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Finding Aid for the Charles Stuart de Rothesay Papers, ca. 1548-1911 (bulk 1768-1846)
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Stuart de Rothesay, Charles Stuart, Baron (1779-1845) was a British diplomat and peer. The collection consists primarily of correspondence related to his diplomatic career.
Stuart, Charles, Baron de Rothesay (1779-1845), diplomat, was born on 2 January 1779, the elder son of Sir Charles Stuart (1753-1801) and his wife Anne Louisa (1757-1841). Stuart was educated at Eton College (1753-1801), Christ Church, Oxford (1797-8), and the University of Glasgow (1798-9). After a brief stint in the bar, he entered the diplomatic service in 1801. Appointments as secretary of legation at Vienna (1801-4) and secretary of embassy at Petersburg (1804-8) were followed by a liaison and intelligence gathering assignment with the provincial juntas in French occupied Spain (1808-10). As minister in Lisbon (1810-14) he made himself indispensable to Wellington, and he was made a member of the Portuguese regency council. During the 'hundred days' (1815), he was the ambassador at the courts of both the King of Netherlands and Louis XVIII of France, who was in exile in Ghent. His greatest diplomatic achievement was the treaty by which Brazil became independent of Portugal, negotiated on a joint Anglo-Portuguese special mission in 1825. He was reappointed as ambassador to France in 1828, and was created Baron Stuart de Rothesay of the Isle of Bute on 22 January that year. His subsequent assignments took him to Russia (under Sir Robert Peel's government). But by this time he was a sick man and a stroke left him unable to conduct business. Although he tried to conceal his condition, his resignation was forced in March 1844. He died at Highcliffe on 6 November 1845 and was buried there. He was survived by his wife, Lady Elizabeth Margaret (1769-1867) and his two daughters, Charlotte (1817-1861), later lady Canning and Louisa Anne (1818-1891), later Lady Waterford. With no male heir, his title became extinct.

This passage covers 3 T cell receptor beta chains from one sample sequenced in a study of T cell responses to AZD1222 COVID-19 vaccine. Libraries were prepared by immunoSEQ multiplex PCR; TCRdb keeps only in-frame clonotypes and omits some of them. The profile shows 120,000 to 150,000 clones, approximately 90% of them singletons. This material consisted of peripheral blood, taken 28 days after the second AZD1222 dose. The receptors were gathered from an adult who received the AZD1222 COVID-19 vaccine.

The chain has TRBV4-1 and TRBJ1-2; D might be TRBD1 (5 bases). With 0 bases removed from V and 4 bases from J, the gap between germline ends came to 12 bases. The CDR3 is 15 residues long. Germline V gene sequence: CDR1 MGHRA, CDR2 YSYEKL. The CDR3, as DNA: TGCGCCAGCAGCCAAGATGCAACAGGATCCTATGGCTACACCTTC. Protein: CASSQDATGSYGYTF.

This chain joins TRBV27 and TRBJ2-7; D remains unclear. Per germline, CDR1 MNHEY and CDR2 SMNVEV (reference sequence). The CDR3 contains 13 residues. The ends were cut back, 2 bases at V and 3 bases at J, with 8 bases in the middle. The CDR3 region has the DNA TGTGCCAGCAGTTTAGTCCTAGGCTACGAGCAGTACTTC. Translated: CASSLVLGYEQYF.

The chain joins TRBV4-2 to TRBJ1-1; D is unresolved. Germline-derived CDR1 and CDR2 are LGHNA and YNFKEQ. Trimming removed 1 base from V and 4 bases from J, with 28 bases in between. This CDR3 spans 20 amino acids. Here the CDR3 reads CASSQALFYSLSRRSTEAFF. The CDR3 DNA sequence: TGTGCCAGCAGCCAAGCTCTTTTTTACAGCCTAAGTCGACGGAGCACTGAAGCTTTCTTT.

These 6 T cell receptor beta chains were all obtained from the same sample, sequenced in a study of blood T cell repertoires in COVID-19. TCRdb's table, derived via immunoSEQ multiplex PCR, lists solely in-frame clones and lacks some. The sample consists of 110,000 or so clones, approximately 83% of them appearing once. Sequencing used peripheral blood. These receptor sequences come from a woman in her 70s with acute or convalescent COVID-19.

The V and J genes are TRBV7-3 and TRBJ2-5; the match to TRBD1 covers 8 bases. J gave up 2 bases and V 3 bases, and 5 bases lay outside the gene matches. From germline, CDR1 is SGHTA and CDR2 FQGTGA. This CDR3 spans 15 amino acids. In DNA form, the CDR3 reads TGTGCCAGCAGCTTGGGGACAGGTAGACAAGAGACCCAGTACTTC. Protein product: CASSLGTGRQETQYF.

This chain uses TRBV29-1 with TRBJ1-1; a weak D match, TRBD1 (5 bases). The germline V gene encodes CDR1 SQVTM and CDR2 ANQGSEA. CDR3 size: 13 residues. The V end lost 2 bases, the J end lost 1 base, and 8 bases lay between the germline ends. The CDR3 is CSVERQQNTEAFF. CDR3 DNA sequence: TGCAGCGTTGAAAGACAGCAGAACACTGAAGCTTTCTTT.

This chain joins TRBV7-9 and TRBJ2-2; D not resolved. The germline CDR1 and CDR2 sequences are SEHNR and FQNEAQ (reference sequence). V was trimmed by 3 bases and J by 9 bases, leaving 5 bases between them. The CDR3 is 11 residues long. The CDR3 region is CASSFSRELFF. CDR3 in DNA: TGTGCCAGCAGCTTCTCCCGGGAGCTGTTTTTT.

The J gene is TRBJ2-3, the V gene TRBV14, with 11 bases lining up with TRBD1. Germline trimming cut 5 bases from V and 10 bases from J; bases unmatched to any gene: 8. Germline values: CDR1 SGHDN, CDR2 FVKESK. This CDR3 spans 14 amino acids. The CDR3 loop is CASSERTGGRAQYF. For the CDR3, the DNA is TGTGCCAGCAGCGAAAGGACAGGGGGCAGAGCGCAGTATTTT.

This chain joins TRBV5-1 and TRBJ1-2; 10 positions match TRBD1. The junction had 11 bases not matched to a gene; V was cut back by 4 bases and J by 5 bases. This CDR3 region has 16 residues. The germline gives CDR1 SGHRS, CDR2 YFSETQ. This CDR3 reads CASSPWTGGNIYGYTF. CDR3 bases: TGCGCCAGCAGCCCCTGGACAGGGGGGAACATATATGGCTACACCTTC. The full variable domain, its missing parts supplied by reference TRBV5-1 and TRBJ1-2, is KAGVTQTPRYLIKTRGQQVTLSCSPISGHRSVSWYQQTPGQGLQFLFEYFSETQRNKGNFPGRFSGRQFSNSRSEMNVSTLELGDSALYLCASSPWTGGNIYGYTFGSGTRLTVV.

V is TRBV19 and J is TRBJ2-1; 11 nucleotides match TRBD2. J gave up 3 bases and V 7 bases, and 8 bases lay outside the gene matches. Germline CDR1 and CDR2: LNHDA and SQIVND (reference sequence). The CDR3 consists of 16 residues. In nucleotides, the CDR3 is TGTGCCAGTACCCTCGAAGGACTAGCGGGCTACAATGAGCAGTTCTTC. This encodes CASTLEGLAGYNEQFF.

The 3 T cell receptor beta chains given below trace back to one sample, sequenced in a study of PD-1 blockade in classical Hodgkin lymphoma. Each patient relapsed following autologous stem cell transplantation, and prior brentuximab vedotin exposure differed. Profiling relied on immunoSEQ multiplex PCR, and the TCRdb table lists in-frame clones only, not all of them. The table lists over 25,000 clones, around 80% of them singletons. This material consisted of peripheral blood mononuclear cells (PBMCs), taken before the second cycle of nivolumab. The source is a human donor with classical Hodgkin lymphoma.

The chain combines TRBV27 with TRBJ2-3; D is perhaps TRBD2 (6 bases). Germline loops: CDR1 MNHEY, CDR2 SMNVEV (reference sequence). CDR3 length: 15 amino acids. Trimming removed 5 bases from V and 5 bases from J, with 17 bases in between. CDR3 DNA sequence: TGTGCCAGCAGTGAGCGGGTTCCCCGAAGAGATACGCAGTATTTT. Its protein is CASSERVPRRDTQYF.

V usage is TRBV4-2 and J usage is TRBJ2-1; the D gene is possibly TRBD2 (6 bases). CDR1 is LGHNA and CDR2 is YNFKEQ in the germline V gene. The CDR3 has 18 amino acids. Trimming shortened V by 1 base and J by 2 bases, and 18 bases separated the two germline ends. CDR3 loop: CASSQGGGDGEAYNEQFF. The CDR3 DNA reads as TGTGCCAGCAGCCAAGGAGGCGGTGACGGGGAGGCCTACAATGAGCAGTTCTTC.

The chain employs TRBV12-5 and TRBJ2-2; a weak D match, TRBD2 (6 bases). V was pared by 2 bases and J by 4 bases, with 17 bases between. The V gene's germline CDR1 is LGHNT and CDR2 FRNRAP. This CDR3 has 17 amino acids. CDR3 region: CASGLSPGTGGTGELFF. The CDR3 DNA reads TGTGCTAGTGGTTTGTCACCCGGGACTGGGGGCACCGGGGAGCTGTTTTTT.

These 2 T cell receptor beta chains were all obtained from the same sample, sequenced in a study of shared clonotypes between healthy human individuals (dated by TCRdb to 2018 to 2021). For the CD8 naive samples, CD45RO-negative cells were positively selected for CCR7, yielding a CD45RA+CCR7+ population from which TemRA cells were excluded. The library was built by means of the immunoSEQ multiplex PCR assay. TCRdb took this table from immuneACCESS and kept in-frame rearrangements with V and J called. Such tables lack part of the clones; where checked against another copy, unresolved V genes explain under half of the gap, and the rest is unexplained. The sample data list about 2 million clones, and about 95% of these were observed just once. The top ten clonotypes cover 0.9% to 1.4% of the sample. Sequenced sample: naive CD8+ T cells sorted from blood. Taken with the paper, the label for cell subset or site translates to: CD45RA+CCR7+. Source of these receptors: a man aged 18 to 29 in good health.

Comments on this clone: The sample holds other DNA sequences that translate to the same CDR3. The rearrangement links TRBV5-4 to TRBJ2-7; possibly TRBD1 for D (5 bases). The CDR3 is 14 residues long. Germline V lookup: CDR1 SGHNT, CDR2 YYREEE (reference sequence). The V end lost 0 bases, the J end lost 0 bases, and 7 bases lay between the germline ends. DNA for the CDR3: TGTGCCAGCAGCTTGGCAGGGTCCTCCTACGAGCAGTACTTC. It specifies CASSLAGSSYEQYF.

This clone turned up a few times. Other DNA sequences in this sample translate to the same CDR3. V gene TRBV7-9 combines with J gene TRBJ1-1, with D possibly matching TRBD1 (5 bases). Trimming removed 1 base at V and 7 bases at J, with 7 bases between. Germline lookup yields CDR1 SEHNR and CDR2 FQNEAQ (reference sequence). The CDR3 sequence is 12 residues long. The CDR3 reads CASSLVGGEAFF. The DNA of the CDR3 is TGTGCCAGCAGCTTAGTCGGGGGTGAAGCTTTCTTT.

25 boxes (12.5 lf.) 1 oversize box.
Property rights to the physical object belong to the UCLA Library, Department of Special Collections. Literary rights, including copyright, are retained by the creators and their heirs. It is the responsibility of the researcher to determine who holds the copyright and pursue the copyright owner or his or her heir for permission to publish where The UC Regents do not hold the copyright.
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